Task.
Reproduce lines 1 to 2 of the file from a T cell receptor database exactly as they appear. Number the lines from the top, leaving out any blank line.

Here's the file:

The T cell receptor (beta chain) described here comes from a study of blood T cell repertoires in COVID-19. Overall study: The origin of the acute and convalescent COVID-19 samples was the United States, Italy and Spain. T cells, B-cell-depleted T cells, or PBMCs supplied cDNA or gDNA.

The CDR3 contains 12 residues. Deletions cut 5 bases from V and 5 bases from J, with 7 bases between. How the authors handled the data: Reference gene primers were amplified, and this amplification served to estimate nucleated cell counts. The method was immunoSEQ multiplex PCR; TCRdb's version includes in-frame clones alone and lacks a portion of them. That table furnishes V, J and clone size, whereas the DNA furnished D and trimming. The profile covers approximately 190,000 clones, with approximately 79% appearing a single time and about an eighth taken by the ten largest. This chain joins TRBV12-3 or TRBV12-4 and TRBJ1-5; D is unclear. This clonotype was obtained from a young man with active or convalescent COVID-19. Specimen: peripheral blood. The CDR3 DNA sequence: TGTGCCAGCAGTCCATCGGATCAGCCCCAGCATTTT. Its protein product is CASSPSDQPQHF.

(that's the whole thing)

The T cell receptor (beta chain) described here comes from a study of blood T cell repertoires in COVID-19. Overall study: The origin of the acute and convalescent COVID-19 samples was the United States, Italy and Spain. T cells, B-cell-depleted T cells, or PBMCs supplied cDNA or gDNA.

The CDR3 contains 12 residues. Deletions cut 5 bases from V and 5 bases from J, with 7 bases between. How the authors handled the data: Reference gene primers were amplified, and this amplification served to estimate nucleated cell counts. The method was immunoSEQ multiplex PCR; TCRdb's version includes in-frame clones alone and lacks a portion of them. That table furnishes V, J and clone size, whereas the DNA furnished D and trimming. The profile covers approximately 190,000 clones, with approximately 79% appearing a single time and about an eighth taken by the ten largest. This chain joins TRBV12-3 or TRBV12-4 and TRBJ1-5; D is unclear. This clonotype was obtained from a young man with active or convalescent COVID-19. Specimen: peripheral blood. The CDR3 DNA sequence: TGTGCCAGCAGTCCATCGGATCAGCCCCAGCATTTT. Its protein product is CASSPSDQPQHF.